This morning I want to show how Peter, after he says, “Submit to the government,” he summarizes it, and I want to show you that summary. Before I get to Peter’s summary, I want to give one more illustration of delegated authority, that God is the authority, and He delegates. I don’t want to spend a lot of time here, but I don’t want to pass over it, either. It’s stated in Romans 13:4, he’s talking about government, “It’s a minister of God to you for good, but if you do what is evil, be afraid. It does not bear the sword for nothing. It’s a minister of God, an avenger, who brings wrath on the one who practices evil.” I want you to focus on that expression, KJV says, “It does not bear the sword in vain.” He’s given the sword to the government. The sword is the right to take life. That’s the idea of the sword, the right to take life, and, of course, anything under that, to punish any evil doer. The sword is given to the government.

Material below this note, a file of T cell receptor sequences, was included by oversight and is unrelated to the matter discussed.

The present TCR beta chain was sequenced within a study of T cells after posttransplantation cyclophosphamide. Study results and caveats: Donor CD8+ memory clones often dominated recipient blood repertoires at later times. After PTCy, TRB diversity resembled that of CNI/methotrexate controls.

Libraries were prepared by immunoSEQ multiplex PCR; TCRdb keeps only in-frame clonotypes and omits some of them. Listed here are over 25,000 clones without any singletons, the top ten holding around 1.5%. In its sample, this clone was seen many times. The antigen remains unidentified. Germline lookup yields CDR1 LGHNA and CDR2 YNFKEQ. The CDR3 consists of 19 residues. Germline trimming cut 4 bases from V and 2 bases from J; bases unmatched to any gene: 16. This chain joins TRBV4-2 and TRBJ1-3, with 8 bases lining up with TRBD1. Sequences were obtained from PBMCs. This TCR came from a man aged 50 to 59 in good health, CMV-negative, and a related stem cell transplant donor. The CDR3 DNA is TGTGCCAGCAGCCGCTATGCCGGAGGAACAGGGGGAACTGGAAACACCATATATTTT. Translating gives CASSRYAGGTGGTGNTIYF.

Way back in Genesis 9:6 God said, “Whoever sheds man’s blood by man, shall his blood be shed.” Later revelation tells us who that man is. That man is the government. God has given the government the sword. The right to take life in the extreme, that is to execute, is the right that God has given to the government. That’s another way to remind you that He did not give the sword to the individual. We have no right to take a life. Exodus 20:13, “You shall not kill. You shall not murder.” And He didn’t give the sword to the church. There’s a black eye in church history, the Crusades. There were about two hundred years when the Christians and the Muslims were in a violent war together. That’s the opposite of the message of the Bible and the message of 1 Peter. He didn’t give the sword to the individual and He didn’t give the sword to the church, and He did not give the sword to the medical community. He didn’t give the sword to the doctors, to the nurses, for mercy killing, for baby killing. They do not have that sword. He gave the sword to the government, and if they use it on the individual, that’s called “capital punishment”. If they use it for the group, that’s called “war”. But the government is the one that has the sword. Romans 13:4 again, “It’s a minister of God for you for good. If you do what is evil, be afraid. It does not bear the sword for nothing. It’s a minister of God, an avenger who brings wrath on the one who practices evil.” It’s not only for execution, but under it it’s also for punishment of evil doers.